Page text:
It happened just this past week in Sweden . . . a medical first that holds the promise of helping thousands of women around the world.
Doctors at the University of Gothenburg announced that a 36-year-old woman gave birth to a baby boy last month after receiving a transplanted womb.
The new mother - who was born without a uterus -- is one of nine women who underwent the operation in late 2012 and early 2013.
The procedure involves removing a uterus from a donor, placing it briefly on a bed of ice, flushing it with preservatives, and then implanting it in the hopeful mother-to-be.
Remarkably enough, in the case of the woman who gave birth, the donor was a 61-year-old family friend who had already gone through menopause.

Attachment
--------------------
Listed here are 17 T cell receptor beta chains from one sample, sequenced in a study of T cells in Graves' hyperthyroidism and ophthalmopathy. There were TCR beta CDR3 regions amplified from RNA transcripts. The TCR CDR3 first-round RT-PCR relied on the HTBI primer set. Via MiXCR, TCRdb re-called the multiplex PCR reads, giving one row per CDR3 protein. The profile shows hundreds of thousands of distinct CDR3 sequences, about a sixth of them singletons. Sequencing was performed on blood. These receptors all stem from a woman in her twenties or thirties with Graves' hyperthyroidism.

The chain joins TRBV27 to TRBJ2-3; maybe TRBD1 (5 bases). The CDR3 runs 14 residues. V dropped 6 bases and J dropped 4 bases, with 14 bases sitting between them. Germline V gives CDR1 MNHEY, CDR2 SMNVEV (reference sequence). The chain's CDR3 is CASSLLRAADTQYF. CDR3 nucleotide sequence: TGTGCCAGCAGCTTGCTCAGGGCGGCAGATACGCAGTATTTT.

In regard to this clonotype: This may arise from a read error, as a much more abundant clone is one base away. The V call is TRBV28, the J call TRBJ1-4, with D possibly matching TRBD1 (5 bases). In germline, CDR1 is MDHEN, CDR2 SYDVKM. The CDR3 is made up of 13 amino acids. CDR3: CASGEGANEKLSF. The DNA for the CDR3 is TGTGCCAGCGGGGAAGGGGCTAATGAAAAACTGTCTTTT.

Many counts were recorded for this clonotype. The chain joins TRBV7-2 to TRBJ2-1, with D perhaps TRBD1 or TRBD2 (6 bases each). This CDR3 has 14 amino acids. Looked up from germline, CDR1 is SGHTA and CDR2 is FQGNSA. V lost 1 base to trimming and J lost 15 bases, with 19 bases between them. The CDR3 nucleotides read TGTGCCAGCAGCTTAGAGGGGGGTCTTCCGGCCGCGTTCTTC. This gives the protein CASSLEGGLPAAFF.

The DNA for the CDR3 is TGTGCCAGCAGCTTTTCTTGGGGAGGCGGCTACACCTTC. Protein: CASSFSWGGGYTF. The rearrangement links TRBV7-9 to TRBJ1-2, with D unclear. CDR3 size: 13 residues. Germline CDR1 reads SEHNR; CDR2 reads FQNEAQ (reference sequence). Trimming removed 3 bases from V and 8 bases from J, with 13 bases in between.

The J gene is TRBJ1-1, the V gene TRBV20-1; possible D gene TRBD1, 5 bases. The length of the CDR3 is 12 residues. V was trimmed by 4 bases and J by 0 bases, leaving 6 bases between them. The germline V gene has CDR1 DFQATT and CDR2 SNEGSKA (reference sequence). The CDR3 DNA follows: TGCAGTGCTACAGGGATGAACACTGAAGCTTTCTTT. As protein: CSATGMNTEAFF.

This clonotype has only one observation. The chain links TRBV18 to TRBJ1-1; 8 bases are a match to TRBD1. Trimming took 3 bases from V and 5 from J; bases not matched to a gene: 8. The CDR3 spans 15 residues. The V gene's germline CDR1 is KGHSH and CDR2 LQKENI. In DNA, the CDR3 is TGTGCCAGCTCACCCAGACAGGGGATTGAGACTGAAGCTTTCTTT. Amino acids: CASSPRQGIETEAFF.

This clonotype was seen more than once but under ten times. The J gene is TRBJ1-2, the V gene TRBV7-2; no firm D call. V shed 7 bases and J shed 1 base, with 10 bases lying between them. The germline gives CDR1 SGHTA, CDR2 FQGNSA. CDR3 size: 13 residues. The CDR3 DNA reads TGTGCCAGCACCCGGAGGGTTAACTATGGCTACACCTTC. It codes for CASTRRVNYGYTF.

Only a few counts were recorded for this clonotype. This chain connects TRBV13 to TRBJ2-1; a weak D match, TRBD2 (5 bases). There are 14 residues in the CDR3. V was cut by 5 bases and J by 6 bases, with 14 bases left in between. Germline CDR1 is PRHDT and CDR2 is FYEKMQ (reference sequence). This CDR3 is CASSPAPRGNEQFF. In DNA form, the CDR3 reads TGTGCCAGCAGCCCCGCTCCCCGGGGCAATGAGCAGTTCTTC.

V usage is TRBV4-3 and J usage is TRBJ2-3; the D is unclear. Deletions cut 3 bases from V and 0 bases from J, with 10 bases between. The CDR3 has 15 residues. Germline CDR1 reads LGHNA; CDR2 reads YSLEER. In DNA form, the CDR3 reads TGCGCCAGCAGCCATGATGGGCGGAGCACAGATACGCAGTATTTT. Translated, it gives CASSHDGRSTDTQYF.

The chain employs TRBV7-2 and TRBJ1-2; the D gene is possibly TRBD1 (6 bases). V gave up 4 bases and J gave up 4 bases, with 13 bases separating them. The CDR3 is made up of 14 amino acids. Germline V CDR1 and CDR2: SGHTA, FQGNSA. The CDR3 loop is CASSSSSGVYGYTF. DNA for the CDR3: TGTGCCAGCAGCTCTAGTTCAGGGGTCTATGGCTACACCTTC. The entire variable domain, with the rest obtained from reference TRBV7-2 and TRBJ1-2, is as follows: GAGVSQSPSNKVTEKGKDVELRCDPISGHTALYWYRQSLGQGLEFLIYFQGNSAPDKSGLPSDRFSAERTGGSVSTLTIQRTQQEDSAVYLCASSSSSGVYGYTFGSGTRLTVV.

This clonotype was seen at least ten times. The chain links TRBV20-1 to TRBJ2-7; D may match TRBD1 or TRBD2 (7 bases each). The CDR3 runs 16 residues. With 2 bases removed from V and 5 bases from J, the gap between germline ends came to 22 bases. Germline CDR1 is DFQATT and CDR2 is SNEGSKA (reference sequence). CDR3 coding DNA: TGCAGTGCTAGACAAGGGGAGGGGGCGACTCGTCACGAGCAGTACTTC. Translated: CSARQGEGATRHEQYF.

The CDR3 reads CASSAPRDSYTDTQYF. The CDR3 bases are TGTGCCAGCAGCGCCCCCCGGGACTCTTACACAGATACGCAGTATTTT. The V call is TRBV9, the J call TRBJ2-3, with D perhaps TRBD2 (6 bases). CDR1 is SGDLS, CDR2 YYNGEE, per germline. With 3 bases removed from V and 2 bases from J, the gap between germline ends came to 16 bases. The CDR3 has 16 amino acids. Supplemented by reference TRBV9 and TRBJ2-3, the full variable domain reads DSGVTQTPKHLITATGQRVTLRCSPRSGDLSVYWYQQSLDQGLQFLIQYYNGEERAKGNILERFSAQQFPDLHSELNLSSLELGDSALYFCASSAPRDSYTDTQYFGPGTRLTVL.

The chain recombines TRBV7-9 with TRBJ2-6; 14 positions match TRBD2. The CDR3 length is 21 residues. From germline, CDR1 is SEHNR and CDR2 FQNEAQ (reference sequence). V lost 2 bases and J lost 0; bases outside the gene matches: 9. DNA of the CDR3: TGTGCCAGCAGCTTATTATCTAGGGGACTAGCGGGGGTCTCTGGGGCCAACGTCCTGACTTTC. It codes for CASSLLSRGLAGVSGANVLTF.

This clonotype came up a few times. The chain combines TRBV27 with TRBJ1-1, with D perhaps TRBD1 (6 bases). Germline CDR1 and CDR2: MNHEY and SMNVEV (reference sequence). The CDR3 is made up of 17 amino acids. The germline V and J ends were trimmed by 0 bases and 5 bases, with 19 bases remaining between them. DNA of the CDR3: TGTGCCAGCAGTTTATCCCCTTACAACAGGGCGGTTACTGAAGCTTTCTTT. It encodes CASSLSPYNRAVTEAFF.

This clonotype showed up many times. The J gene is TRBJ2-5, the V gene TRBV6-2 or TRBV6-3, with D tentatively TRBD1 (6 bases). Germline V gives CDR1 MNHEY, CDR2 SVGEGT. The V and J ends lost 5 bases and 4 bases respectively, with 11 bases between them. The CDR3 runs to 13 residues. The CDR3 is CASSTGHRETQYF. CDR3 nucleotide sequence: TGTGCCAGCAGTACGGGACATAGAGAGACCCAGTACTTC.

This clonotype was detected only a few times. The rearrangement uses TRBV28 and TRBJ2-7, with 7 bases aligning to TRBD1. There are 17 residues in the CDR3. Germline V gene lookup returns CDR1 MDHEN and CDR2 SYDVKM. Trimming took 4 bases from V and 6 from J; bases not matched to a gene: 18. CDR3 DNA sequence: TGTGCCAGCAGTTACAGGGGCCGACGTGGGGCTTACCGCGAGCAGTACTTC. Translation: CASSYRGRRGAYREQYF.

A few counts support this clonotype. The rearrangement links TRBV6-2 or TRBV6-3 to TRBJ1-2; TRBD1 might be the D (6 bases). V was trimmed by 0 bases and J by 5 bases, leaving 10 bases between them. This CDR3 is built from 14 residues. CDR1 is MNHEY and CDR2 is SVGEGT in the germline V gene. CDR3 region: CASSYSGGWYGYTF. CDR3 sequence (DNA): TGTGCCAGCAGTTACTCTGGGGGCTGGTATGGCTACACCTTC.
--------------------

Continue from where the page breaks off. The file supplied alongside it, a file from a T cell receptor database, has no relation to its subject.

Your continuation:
After waiting a year to make sure all was well, the doctors placed an embryo into the womb . . . an embryo created in a lab dish from the mother's egg and the father's sperm.
The parents have asked that they not be identified, but they have released a baby picture, and they've told us his name. It's Vincent . . . chosen, his mother says, because it means "to conquer."
And this may not be the end of the birth announcements: One of the doctors says there are two other transplanted womb pregnancies that are at least 25 weeks along.